Blood Flows and Blood volume distribution by impedance plethysmography
Impedance plethysmography (IPG) has been used to estimate blood flow and
quantify body fluid volumes. . Typically this has been employed to
estimate thoracic blood flow, designated "impedance cardiography.
However, the technique has far more potential. The technique is based upon
a simple model which regards the body as composed of various electrical
segments comprising simple resistors and capacitors as shown in the
figure. Measurements of baseline
resistance, R0, and pulsatile resistance changes, ΔR, are
made.. Disposable EKG electrodes will be attached as described above. The
IPG introduces a high frequency (50 kHz), low amperage (0.1 mA RMS)
constant current signal between the foot and hand.
Resistance changes normalized to segment length and cross section
yield relative volume changes. Pulsatile ΔR are used to obtain
relative blood flow (ml/100 ml of body tissue/min) of each body
can be used to detect internal volume shifts
including those produced during orthostatic stress. We used a Tetrapolar
High Resolution Impedance Monitor (THRIM) four-channel digital impedance
plethysmograph (UFI, Inc). to measure volume shifts in four anatomic
segments designated the thoracic segment, the splanchnic segment, the
pelvic segment incorporating lower pelvis to upper leg, and the leg
segment Ag/AgCl EKG electrodes were attached to the left foot and left
hand, which served as current injectors. Additional electrodes were placed
in pairs representing anatomic segments as follows: ankle-upper calf just
below the knee (the leg segment), knee-iliac crest (pelvic segment), iliac
crest-midline xyphoid process (the splanchnic segment), and midline
xyphoid process to supraclavicular area (the thoracic segment). The IPG
introduces a high frequency (50 kHz), low amperage (0.1 mA RMS) constant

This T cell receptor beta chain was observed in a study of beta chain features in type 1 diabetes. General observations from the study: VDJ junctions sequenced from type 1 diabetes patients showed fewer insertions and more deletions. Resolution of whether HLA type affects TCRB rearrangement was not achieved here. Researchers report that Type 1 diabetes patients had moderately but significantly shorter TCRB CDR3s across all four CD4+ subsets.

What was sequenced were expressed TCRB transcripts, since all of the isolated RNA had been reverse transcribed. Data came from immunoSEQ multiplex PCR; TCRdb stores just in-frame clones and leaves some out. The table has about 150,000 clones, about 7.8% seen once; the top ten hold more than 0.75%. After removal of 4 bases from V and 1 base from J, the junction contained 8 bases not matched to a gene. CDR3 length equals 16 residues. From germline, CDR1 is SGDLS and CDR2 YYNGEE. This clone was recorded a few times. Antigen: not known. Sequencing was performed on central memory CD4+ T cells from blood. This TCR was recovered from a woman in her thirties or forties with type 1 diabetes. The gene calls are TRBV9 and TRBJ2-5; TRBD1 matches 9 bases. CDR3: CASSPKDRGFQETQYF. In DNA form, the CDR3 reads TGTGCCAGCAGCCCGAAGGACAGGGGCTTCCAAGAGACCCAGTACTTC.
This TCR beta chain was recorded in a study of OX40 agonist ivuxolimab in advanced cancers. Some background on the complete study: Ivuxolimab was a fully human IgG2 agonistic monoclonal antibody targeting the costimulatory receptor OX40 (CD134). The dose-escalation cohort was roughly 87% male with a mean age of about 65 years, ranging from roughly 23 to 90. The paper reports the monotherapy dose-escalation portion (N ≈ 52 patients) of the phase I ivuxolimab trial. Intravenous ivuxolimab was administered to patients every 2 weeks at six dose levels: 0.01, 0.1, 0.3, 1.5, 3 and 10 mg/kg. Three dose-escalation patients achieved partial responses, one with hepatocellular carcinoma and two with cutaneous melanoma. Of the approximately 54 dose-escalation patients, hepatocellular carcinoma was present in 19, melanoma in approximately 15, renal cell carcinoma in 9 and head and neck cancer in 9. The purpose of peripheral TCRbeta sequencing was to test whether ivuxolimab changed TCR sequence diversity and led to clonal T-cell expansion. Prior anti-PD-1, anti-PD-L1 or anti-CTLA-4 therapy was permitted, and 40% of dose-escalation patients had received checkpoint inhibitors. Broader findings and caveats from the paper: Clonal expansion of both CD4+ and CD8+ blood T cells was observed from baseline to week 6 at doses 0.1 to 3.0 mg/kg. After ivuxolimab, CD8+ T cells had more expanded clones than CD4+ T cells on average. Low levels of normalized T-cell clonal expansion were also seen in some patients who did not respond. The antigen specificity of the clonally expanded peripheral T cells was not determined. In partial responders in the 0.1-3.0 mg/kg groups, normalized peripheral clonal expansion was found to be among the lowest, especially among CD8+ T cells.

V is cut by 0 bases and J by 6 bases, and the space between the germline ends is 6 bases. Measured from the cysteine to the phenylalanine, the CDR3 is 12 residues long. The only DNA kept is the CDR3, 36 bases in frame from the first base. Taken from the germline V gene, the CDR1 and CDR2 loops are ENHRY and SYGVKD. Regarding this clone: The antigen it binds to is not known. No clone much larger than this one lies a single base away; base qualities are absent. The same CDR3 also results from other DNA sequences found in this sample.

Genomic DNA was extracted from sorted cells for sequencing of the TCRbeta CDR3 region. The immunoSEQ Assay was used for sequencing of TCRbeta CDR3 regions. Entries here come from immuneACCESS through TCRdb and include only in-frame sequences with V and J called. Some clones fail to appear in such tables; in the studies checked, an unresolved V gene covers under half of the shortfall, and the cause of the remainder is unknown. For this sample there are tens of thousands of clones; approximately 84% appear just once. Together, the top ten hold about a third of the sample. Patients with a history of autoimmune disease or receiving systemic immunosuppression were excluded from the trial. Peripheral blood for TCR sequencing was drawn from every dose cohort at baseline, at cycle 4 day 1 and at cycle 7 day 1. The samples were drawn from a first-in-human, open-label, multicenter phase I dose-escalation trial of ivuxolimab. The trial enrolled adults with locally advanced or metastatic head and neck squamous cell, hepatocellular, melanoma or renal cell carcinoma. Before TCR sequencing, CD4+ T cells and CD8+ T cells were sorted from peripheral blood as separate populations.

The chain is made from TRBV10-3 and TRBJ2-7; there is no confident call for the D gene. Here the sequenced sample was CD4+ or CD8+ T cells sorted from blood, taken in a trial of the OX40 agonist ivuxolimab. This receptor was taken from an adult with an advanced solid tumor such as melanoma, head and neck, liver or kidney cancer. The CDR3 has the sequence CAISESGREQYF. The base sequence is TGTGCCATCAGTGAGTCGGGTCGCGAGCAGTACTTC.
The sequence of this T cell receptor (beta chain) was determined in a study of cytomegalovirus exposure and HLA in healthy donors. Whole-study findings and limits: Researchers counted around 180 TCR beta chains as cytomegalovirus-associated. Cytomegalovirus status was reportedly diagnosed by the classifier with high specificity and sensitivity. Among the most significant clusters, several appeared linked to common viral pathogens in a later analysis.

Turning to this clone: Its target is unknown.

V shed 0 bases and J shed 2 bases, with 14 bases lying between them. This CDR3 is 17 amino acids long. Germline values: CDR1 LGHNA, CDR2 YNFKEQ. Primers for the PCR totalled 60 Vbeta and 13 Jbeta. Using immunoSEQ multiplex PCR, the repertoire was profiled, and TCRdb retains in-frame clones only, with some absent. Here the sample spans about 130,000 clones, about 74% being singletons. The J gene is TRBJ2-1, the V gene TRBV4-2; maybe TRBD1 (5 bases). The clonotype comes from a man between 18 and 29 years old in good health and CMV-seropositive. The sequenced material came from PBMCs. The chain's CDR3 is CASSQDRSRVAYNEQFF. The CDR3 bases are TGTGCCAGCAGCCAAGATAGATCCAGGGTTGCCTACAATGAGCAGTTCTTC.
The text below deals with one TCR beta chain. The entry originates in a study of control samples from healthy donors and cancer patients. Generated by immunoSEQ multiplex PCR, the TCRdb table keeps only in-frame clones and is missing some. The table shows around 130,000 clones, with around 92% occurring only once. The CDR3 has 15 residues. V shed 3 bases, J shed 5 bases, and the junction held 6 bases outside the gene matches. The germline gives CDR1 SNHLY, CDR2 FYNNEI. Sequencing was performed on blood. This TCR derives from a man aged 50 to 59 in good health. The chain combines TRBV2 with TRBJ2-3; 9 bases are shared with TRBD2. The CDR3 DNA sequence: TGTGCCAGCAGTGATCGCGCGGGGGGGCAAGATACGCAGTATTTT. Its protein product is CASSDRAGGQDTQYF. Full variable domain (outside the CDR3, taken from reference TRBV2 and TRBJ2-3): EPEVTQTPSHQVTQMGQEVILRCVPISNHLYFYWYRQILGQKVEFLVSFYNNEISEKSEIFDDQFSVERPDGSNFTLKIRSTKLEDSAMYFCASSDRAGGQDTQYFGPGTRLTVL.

current signal between the foot and hand electrodes.
This is completely insensible to the subjects. Electrical
resistance values are measured using the segmental pairs as sampling
electrodes. Anatomic features were selected as the most appropriate
locations for comparing changes within and across patients.
This combination of electrodes gives highly repeatable changes in
computed volume shifts and has been tested in a wide range of
experiments by our group
Δsegmental blood volume (ml) = ρ•(L2/R0R1) • ΔR
which is relatively model independent.
Where ρ is electrical
conductivity of blood estimated as 53.2*exp(hematocrit*.022) given by
Geddes and Sadler We measure hematocrit from a venous sample taken from
the antecubital vein. R0 is the resistance of a specific
segment prior to change in tilt angle, R1 is the resistance
after change in the tilt angle, and ΔR is the change in resistance (R1-R0)
in a specific segment during the each incremental tilt step.
Such IPG measurements allow us
to trace blood volume changes in the various segments during
The figure shows impedance changes with upright tilt in the top panels
for the thoracic (trunk), splanchnic, pelvic and leg segments listed
from top to bottom. Corresponding calculated volume changes are shown in
the bottom hand panels.
A variety of formulae can be used to estimate blood flow within a given
anatomic segment (e.g. leg, thorax). Segmental beat-to-beat changes in
impedance are shown in the figure.
One such estimate
Flow= [HR ∙ ρ ∙ L2
∙ T ∙ ∂R/∂tmax]/R02 ,
where HR is heart
rate, T is the ejection period, R is the pulsatile resistance and R0
is the baseline resistance. IPG flows are expressed in units of
ml/min for each defined anatomic segment. Normalization to tissue volume
can be performed by dividing by estimated segmental volume.